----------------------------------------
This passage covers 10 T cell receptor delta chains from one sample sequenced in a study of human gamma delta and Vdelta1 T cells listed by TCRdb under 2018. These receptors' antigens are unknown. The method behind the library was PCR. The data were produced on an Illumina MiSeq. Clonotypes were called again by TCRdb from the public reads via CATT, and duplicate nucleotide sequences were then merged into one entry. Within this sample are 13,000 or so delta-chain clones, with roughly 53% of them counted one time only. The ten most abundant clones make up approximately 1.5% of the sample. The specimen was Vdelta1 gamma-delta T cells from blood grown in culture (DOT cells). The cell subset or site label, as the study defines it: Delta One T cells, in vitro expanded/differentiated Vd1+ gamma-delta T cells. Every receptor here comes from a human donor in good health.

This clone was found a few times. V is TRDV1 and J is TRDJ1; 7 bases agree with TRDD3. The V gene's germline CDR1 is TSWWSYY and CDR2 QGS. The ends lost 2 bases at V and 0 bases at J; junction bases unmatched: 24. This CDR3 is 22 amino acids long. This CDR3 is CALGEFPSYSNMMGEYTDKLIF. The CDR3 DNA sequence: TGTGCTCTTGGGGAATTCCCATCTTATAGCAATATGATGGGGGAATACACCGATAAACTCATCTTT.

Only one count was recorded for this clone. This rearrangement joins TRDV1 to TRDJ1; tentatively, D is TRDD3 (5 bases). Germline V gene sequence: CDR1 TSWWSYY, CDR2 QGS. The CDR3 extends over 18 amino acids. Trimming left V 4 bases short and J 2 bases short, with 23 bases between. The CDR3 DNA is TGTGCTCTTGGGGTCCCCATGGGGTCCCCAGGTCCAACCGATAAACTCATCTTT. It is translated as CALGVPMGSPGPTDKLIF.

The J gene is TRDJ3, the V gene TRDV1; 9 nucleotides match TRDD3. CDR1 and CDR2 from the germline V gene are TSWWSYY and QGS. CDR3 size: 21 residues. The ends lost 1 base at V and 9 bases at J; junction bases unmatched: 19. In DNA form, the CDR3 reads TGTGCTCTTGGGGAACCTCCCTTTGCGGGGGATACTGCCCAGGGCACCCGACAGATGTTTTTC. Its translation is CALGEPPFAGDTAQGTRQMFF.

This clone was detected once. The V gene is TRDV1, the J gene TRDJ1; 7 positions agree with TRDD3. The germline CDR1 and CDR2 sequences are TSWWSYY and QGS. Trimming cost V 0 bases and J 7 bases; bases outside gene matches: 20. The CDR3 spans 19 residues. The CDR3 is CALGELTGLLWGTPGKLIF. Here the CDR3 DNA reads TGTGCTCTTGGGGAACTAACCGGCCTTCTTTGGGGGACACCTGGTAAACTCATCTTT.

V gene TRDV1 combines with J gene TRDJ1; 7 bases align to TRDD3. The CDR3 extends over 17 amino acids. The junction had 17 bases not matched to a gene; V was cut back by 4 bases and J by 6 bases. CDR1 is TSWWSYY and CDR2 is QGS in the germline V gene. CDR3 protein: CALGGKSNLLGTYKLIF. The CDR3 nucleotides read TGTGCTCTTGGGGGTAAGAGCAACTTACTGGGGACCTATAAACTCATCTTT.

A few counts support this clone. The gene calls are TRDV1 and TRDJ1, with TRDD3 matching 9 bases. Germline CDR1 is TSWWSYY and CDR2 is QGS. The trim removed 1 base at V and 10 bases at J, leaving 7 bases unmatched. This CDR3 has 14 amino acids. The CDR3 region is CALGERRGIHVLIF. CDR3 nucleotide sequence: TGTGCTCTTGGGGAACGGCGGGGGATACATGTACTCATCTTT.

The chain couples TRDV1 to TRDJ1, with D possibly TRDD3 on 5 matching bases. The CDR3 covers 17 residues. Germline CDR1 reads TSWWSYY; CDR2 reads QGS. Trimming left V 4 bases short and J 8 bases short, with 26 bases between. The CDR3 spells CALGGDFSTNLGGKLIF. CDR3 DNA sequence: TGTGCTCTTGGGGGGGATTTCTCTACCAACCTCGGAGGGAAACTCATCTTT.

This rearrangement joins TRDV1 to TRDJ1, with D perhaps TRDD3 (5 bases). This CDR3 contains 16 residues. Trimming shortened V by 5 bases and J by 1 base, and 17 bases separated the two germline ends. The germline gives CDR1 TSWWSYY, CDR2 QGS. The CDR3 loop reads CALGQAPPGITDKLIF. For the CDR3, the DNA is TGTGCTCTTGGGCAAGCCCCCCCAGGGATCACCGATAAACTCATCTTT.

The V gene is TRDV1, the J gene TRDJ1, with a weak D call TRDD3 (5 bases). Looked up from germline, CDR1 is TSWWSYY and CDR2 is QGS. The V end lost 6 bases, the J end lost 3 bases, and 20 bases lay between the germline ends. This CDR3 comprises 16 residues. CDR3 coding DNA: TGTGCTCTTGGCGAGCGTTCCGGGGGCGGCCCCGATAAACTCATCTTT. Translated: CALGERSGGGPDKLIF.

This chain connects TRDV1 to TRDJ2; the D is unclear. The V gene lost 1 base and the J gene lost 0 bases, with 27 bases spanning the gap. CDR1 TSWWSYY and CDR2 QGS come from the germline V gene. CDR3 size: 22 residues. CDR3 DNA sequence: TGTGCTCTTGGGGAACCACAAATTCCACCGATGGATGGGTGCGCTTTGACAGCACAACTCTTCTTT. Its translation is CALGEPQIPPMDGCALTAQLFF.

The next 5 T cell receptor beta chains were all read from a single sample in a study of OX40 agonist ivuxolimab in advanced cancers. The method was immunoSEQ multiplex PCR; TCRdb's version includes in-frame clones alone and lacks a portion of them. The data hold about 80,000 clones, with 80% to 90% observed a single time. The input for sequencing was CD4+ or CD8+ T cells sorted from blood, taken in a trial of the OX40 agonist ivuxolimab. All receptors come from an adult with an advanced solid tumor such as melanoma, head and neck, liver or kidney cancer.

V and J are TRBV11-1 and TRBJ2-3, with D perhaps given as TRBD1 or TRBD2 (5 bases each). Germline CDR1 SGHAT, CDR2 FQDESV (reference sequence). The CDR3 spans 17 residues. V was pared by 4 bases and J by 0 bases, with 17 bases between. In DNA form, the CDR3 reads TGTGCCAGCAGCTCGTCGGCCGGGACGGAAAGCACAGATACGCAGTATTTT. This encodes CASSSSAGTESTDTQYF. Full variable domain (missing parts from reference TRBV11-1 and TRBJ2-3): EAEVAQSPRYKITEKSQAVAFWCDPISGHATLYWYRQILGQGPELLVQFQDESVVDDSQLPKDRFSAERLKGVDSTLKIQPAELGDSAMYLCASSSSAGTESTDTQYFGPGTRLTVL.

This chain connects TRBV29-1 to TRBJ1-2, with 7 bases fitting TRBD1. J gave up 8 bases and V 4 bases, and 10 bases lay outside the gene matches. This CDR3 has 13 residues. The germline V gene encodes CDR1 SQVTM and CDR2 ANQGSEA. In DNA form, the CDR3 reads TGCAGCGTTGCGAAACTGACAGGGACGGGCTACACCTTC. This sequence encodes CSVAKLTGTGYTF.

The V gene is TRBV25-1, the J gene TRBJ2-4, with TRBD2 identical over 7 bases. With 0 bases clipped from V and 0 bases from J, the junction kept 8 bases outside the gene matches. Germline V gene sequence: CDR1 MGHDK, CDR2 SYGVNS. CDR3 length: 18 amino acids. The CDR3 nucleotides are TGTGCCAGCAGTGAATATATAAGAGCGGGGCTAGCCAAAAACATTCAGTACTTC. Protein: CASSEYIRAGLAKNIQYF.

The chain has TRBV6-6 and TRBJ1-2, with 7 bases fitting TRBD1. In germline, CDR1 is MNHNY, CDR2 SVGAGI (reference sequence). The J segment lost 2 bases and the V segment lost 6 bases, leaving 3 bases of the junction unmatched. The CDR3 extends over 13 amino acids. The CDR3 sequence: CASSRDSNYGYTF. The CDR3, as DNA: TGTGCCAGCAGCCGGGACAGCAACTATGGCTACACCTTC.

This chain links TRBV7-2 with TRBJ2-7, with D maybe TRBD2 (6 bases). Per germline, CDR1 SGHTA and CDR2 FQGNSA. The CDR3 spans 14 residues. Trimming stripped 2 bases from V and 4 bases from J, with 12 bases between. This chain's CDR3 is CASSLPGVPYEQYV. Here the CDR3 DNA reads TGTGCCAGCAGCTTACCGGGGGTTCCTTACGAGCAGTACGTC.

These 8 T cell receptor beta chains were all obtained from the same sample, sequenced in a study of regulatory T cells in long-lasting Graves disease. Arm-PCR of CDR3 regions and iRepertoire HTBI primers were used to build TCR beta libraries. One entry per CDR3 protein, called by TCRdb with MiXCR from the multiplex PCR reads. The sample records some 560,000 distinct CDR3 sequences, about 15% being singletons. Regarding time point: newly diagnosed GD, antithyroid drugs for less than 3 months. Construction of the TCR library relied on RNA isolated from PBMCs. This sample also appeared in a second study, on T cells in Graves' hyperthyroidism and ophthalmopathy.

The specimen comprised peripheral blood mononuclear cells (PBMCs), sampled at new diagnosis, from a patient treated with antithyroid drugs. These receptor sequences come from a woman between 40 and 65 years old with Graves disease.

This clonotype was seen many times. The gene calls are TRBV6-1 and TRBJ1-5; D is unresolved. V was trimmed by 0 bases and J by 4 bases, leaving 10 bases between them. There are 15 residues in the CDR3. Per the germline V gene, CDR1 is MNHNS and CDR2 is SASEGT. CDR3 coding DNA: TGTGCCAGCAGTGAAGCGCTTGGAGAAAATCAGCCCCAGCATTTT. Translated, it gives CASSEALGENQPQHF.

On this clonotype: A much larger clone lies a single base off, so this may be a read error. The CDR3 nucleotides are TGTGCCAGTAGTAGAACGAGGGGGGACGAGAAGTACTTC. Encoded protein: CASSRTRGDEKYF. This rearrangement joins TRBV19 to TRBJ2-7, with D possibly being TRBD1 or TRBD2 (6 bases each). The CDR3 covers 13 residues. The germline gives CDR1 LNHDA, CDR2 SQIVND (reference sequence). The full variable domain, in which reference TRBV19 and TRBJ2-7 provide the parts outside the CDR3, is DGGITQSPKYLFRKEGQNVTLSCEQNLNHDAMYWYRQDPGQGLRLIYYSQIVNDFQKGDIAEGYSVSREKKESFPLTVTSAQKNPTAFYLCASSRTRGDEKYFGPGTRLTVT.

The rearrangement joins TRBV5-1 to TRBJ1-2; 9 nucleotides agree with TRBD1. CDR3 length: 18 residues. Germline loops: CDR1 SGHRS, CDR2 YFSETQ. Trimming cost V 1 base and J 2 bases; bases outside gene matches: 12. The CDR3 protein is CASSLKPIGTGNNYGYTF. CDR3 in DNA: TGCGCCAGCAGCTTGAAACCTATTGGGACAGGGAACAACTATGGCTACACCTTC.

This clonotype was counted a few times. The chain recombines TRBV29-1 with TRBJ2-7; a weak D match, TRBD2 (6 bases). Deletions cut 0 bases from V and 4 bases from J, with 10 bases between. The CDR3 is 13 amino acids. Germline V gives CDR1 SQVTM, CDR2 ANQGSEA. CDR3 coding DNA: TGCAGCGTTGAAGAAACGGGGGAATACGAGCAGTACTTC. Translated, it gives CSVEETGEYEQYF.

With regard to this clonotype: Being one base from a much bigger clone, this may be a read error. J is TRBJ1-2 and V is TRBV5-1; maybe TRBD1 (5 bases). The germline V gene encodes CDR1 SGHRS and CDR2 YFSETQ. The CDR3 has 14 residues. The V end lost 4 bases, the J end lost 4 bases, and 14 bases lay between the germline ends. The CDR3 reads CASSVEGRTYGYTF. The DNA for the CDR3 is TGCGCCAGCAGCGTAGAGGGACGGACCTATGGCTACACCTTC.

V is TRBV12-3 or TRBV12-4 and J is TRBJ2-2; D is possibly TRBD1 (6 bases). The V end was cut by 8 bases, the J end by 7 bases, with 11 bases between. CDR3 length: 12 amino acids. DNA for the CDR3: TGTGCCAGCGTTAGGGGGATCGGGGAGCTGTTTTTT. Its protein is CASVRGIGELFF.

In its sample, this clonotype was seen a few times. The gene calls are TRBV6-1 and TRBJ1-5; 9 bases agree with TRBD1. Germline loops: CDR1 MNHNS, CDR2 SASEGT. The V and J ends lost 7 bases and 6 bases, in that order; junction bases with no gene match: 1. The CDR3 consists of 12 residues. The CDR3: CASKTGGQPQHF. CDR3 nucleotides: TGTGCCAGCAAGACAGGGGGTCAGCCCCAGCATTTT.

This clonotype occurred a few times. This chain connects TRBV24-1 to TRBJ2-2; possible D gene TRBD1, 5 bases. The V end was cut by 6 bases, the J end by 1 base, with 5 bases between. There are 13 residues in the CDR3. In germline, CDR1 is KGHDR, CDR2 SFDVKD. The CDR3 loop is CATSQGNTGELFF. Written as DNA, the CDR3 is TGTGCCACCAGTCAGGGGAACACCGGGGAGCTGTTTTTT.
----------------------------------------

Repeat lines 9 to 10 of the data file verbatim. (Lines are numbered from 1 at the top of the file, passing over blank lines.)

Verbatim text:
This rearrangement joins TRDV1 to TRDJ1, with D perhaps TRDD3 (5 bases). This CDR3 contains 16 residues. Trimming shortened V by 5 bases and J by 1 base, and 17 bases separated the two germline ends. The germline gives CDR1 TSWWSYY, CDR2 QGS. The CDR3 loop reads CALGQAPPGITDKLIF. For the CDR3, the DNA is TGTGCTCTTGGGCAAGCCCCCCCAGGGATCACCGATAAACTCATCTTT.

The V gene is TRDV1, the J gene TRDJ1, with a weak D call TRDD3 (5 bases). Looked up from germline, CDR1 is TSWWSYY and CDR2 is QGS. The V end lost 6 bases, the J end lost 3 bases, and 20 bases lay between the germline ends. This CDR3 comprises 16 residues. CDR3 coding DNA: TGTGCTCTTGGCGAGCGTTCCGGGGGCGGCCCCGATAAACTCATCTTT. Translated: CALGERSGGGPDKLIF.